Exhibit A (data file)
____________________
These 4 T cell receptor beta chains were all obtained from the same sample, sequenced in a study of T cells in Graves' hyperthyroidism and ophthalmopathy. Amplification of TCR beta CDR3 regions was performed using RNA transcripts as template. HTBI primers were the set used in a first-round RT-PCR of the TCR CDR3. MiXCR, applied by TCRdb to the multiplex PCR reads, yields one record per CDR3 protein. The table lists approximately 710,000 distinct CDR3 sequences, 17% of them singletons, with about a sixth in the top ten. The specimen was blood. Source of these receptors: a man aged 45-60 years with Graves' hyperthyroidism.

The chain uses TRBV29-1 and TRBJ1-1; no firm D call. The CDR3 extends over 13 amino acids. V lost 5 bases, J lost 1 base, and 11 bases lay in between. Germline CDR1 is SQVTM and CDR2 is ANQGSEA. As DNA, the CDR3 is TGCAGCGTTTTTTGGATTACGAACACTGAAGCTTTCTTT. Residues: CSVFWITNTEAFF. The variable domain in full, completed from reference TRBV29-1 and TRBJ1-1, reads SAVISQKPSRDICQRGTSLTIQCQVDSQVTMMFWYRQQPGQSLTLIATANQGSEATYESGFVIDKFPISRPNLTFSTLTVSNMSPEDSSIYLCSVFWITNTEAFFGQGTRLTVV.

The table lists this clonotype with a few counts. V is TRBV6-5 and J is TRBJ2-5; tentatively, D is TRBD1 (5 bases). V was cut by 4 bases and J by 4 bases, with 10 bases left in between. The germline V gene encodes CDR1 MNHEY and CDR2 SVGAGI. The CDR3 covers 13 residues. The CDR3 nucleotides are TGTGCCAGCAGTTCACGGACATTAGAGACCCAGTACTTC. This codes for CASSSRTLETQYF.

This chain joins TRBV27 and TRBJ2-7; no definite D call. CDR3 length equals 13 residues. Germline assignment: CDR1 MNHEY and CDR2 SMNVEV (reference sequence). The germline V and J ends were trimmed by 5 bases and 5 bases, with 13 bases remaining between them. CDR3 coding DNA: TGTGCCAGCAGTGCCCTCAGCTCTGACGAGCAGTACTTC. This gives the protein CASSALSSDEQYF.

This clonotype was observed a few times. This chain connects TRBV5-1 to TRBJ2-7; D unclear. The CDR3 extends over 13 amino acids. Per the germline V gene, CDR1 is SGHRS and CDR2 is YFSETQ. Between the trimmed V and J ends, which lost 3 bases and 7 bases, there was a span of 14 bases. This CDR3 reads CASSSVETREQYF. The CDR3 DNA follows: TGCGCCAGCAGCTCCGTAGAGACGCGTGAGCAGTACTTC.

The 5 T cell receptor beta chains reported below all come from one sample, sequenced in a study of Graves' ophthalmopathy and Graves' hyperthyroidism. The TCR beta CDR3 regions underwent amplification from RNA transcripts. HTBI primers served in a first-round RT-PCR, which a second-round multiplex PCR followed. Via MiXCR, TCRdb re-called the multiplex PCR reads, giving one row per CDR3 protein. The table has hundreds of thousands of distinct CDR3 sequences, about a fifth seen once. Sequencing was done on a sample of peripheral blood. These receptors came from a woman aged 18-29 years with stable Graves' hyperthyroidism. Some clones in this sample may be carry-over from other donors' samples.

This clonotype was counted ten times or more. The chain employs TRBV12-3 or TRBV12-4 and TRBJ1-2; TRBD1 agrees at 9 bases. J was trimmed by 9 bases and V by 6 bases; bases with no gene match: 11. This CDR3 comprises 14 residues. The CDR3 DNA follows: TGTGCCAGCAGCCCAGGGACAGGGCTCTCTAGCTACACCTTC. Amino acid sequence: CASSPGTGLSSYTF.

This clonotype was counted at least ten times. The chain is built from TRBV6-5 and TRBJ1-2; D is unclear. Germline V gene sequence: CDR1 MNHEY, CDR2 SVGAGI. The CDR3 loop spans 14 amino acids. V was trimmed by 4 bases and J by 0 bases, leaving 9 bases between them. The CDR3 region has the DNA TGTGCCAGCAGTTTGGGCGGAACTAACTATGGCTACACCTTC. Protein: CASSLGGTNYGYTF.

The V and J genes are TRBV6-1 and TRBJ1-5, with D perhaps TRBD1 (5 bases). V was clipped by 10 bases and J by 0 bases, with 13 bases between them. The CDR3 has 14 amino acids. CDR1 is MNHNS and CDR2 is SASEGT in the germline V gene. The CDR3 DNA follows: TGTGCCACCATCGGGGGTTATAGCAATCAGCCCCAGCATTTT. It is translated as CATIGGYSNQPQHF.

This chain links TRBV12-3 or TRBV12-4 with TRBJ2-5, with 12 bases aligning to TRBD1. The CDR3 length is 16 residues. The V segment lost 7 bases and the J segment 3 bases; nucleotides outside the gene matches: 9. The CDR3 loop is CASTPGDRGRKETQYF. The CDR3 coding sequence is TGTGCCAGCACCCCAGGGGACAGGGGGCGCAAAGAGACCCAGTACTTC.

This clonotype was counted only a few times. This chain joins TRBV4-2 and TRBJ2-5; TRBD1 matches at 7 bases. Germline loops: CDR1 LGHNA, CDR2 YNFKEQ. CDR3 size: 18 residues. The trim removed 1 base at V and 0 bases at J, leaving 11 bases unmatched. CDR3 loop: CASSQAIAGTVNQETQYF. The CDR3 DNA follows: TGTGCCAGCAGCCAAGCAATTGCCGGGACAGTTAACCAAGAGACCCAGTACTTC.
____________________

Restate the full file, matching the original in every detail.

These 4 T cell receptor beta chains were all obtained from the same sample, sequenced in a study of T cells in Graves' hyperthyroidism and ophthalmopathy. Amplification of TCR beta CDR3 regions was performed using RNA transcripts as template. HTBI primers were the set used in a first-round RT-PCR of the TCR CDR3. MiXCR, applied by TCRdb to the multiplex PCR reads, yields one record per CDR3 protein. The table lists approximately 710,000 distinct CDR3 sequences, 17% of them singletons, with about a sixth in the top ten. The specimen was blood. Source of these receptors: a man aged 45-60 years with Graves' hyperthyroidism.

The chain uses TRBV29-1 and TRBJ1-1; no firm D call. The CDR3 extends over 13 amino acids. V lost 5 bases, J lost 1 base, and 11 bases lay in between. Germline CDR1 is SQVTM and CDR2 is ANQGSEA. As DNA, the CDR3 is TGCAGCGTTTTTTGGATTACGAACACTGAAGCTTTCTTT. Residues: CSVFWITNTEAFF. The variable domain in full, completed from reference TRBV29-1 and TRBJ1-1, reads SAVISQKPSRDICQRGTSLTIQCQVDSQVTMMFWYRQQPGQSLTLIATANQGSEATYESGFVIDKFPISRPNLTFSTLTVSNMSPEDSSIYLCSVFWITNTEAFFGQGTRLTVV.

The table lists this clonotype with a few counts. V is TRBV6-5 and J is TRBJ2-5; tentatively, D is TRBD1 (5 bases). V was cut by 4 bases and J by 4 bases, with 10 bases left in between. The germline V gene encodes CDR1 MNHEY and CDR2 SVGAGI. The CDR3 covers 13 residues. The CDR3 nucleotides are TGTGCCAGCAGTTCACGGACATTAGAGACCCAGTACTTC. This codes for CASSSRTLETQYF.

This chain joins TRBV27 and TRBJ2-7; no definite D call. CDR3 length equals 13 residues. Germline assignment: CDR1 MNHEY and CDR2 SMNVEV (reference sequence). The germline V and J ends were trimmed by 5 bases and 5 bases, with 13 bases remaining between them. CDR3 coding DNA: TGTGCCAGCAGTGCCCTCAGCTCTGACGAGCAGTACTTC. This gives the protein CASSALSSDEQYF.

This clonotype was observed a few times. This chain connects TRBV5-1 to TRBJ2-7; D unclear. The CDR3 extends over 13 amino acids. Per the germline V gene, CDR1 is SGHRS and CDR2 is YFSETQ. Between the trimmed V and J ends, which lost 3 bases and 7 bases, there was a span of 14 bases. This CDR3 reads CASSSVETREQYF. The CDR3 DNA follows: TGCGCCAGCAGCTCCGTAGAGACGCGTGAGCAGTACTTC.

The 5 T cell receptor beta chains reported below all come from one sample, sequenced in a study of Graves' ophthalmopathy and Graves' hyperthyroidism. The TCR beta CDR3 regions underwent amplification from RNA transcripts. HTBI primers served in a first-round RT-PCR, which a second-round multiplex PCR followed. Via MiXCR, TCRdb re-called the multiplex PCR reads, giving one row per CDR3 protein. The table has hundreds of thousands of distinct CDR3 sequences, about a fifth seen once. Sequencing was done on a sample of peripheral blood. These receptors came from a woman aged 18-29 years with stable Graves' hyperthyroidism. Some clones in this sample may be carry-over from other donors' samples.

This clonotype was counted ten times or more. The chain employs TRBV12-3 or TRBV12-4 and TRBJ1-2; TRBD1 agrees at 9 bases. J was trimmed by 9 bases and V by 6 bases; bases with no gene match: 11. This CDR3 comprises 14 residues. The CDR3 DNA follows: TGTGCCAGCAGCCCAGGGACAGGGCTCTCTAGCTACACCTTC. Amino acid sequence: CASSPGTGLSSYTF.

This clonotype was counted at least ten times. The chain is built from TRBV6-5 and TRBJ1-2; D is unclear. Germline V gene sequence: CDR1 MNHEY, CDR2 SVGAGI. The CDR3 loop spans 14 amino acids. V was trimmed by 4 bases and J by 0 bases, leaving 9 bases between them. The CDR3 region has the DNA TGTGCCAGCAGTTTGGGCGGAACTAACTATGGCTACACCTTC. Protein: CASSLGGTNYGYTF.

The V and J genes are TRBV6-1 and TRBJ1-5, with D perhaps TRBD1 (5 bases). V was clipped by 10 bases and J by 0 bases, with 13 bases between them. The CDR3 has 14 amino acids. CDR1 is MNHNS and CDR2 is SASEGT in the germline V gene. The CDR3 DNA follows: TGTGCCACCATCGGGGGTTATAGCAATCAGCCCCAGCATTTT. It is translated as CATIGGYSNQPQHF.

This chain links TRBV12-3 or TRBV12-4 with TRBJ2-5, with 12 bases aligning to TRBD1. The CDR3 length is 16 residues. The V segment lost 7 bases and the J segment 3 bases; nucleotides outside the gene matches: 9. The CDR3 loop is CASTPGDRGRKETQYF. The CDR3 coding sequence is TGTGCCAGCACCCCAGGGGACAGGGGGCGCAAAGAGACCCAGTACTTC.

This clonotype was counted only a few times. This chain joins TRBV4-2 and TRBJ2-5; TRBD1 matches at 7 bases. Germline loops: CDR1 LGHNA, CDR2 YNFKEQ. CDR3 size: 18 residues. The trim removed 1 base at V and 0 bases at J, leaving 11 bases unmatched. CDR3 loop: CASSQAIAGTVNQETQYF. The CDR3 DNA follows: TGTGCCAGCAGCCAAGCAATTGCCGGGACAGTTAACCAAGAGACCCAGTACTTC.